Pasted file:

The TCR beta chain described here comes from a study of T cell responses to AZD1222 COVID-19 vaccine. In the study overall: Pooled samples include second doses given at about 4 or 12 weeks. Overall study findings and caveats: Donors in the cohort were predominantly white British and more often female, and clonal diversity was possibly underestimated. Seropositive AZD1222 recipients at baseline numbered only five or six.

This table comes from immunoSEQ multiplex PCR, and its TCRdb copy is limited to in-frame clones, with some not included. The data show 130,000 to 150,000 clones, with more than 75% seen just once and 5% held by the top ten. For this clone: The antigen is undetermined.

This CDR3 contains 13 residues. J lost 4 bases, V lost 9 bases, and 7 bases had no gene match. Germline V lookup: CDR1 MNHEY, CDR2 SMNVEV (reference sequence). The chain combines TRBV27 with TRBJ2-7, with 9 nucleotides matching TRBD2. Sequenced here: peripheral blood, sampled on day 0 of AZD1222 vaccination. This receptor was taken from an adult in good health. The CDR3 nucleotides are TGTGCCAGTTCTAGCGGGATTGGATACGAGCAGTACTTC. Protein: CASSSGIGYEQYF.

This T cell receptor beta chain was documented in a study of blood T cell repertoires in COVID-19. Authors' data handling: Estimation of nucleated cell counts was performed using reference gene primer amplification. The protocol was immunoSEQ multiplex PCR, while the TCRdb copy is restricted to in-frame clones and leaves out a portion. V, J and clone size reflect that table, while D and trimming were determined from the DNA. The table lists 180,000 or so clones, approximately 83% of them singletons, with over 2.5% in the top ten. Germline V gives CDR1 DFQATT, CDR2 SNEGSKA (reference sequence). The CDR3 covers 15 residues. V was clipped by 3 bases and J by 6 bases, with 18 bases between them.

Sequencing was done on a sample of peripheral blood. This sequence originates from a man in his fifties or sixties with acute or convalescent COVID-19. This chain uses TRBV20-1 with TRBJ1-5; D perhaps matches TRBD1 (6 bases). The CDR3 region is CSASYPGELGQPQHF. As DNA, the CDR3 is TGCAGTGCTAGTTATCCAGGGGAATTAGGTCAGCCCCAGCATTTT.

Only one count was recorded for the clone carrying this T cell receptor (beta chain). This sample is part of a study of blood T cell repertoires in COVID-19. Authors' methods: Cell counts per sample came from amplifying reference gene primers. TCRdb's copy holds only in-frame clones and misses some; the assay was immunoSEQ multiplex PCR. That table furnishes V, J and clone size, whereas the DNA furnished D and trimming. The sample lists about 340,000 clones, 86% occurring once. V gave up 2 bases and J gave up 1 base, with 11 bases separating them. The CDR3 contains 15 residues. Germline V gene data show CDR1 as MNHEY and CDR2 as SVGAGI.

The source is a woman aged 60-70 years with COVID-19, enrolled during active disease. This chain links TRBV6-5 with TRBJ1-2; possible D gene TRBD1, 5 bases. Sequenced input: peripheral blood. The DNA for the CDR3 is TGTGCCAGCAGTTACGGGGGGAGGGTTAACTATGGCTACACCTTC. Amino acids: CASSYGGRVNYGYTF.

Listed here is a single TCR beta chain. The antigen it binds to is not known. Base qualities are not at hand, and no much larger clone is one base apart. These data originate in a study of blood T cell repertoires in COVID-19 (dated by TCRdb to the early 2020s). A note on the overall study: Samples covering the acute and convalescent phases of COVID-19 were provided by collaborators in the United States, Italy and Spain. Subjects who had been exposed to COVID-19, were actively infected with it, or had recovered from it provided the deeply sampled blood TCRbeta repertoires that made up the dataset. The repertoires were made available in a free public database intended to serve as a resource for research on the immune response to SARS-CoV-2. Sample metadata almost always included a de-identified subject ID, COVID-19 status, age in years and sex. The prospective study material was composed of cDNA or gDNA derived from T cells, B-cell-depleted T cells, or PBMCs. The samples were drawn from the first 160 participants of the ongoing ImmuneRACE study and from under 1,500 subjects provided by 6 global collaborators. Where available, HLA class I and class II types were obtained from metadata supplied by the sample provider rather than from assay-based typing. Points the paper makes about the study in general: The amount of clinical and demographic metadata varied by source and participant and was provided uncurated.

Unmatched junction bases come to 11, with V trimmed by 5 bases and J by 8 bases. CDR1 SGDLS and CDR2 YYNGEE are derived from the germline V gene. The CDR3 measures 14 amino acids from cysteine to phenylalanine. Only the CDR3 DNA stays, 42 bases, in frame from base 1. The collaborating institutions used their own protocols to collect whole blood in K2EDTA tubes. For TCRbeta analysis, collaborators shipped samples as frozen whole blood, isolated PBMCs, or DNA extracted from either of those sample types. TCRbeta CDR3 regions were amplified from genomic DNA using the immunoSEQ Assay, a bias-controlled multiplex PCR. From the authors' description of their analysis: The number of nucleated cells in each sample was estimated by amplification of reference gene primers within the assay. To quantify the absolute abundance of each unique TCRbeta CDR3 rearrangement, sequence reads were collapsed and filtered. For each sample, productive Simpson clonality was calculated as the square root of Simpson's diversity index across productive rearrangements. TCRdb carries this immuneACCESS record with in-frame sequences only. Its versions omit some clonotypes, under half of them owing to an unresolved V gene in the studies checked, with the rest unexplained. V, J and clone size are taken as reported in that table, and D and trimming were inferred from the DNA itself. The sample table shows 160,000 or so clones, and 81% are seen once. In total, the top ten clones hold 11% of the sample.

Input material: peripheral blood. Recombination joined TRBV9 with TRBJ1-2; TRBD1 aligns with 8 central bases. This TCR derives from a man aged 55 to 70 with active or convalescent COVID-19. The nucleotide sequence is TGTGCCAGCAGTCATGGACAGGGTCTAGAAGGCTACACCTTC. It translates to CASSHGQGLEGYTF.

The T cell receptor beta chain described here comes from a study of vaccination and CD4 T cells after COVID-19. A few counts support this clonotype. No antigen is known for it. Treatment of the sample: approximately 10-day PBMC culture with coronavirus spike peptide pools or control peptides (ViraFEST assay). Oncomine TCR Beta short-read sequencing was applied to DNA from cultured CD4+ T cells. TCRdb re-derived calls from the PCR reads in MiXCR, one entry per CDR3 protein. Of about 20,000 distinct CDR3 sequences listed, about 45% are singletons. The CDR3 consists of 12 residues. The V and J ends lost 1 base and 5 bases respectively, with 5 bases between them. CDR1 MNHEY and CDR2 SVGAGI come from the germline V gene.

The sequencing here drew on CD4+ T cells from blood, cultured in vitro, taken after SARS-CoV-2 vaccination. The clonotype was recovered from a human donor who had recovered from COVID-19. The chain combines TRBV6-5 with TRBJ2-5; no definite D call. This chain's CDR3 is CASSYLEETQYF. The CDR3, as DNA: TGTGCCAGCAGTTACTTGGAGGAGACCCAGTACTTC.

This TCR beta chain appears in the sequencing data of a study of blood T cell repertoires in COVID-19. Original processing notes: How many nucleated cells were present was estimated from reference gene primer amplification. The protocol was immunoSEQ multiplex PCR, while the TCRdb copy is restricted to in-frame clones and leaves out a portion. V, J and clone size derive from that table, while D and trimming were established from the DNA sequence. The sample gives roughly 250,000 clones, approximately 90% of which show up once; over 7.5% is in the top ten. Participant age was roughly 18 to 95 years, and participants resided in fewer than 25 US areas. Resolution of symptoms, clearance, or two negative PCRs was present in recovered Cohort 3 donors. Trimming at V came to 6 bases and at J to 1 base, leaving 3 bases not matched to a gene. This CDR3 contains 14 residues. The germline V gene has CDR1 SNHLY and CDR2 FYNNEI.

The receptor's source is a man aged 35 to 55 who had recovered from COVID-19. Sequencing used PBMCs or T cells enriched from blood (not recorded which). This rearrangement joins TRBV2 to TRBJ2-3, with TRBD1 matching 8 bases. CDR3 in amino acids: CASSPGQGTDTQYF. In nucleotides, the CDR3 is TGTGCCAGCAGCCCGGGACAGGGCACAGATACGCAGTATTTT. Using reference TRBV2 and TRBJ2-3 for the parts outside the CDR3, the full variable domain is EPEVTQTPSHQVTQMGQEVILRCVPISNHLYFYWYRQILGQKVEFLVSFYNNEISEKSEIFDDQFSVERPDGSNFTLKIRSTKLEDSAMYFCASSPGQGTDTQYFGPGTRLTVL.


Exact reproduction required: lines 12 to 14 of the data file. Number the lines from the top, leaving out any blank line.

The sequencing here drew on CD4+ T cells from blood, cultured in vitro, taken after SARS-CoV-2 vaccination. The clonotype was recovered from a human donor who had recovered from COVID-19. The chain combines TRBV6-5 with TRBJ2-5; no definite D call. This chain's CDR3 is CASSYLEETQYF. The CDR3, as DNA: TGTGCCAGCAGTTACTTGGAGGAGACCCAGTACTTC.

This TCR beta chain appears in the sequencing data of a study of blood T cell repertoires in COVID-19. Original processing notes: How many nucleated cells were present was estimated from reference gene primer amplification. The protocol was immunoSEQ multiplex PCR, while the TCRdb copy is restricted to in-frame clones and leaves out a portion. V, J and clone size derive from that table, while D and trimming were established from the DNA sequence. The sample gives roughly 250,000 clones, approximately 90% of which show up once; over 7.5% is in the top ten. Participant age was roughly 18 to 95 years, and participants resided in fewer than 25 US areas. Resolution of symptoms, clearance, or two negative PCRs was present in recovered Cohort 3 donors. Trimming at V came to 6 bases and at J to 1 base, leaving 3 bases not matched to a gene. This CDR3 contains 14 residues. The germline V gene has CDR1 SNHLY and CDR2 FYNNEI.

The receptor's source is a man aged 35 to 55 who had recovered from COVID-19. Sequencing used PBMCs or T cells enriched from blood (not recorded which). This rearrangement joins TRBV2 to TRBJ2-3, with TRBD1 matching 8 bases. CDR3 in amino acids: CASSPGQGTDTQYF. In nucleotides, the CDR3 is TGTGCCAGCAGCCCGGGACAGGGCACAGATACGCAGTATTTT. Using reference TRBV2 and TRBJ2-3 for the parts outside the CDR3, the full variable domain is EPEVTQTPSHQVTQMGQEVILRCVPISNHLYFYWYRQILGQKVEFLVSFYNNEISEKSEIFDDQFSVERPDGSNFTLKIRSTKLEDSAMYFCASSPGQGTDTQYFGPGTRLTVL.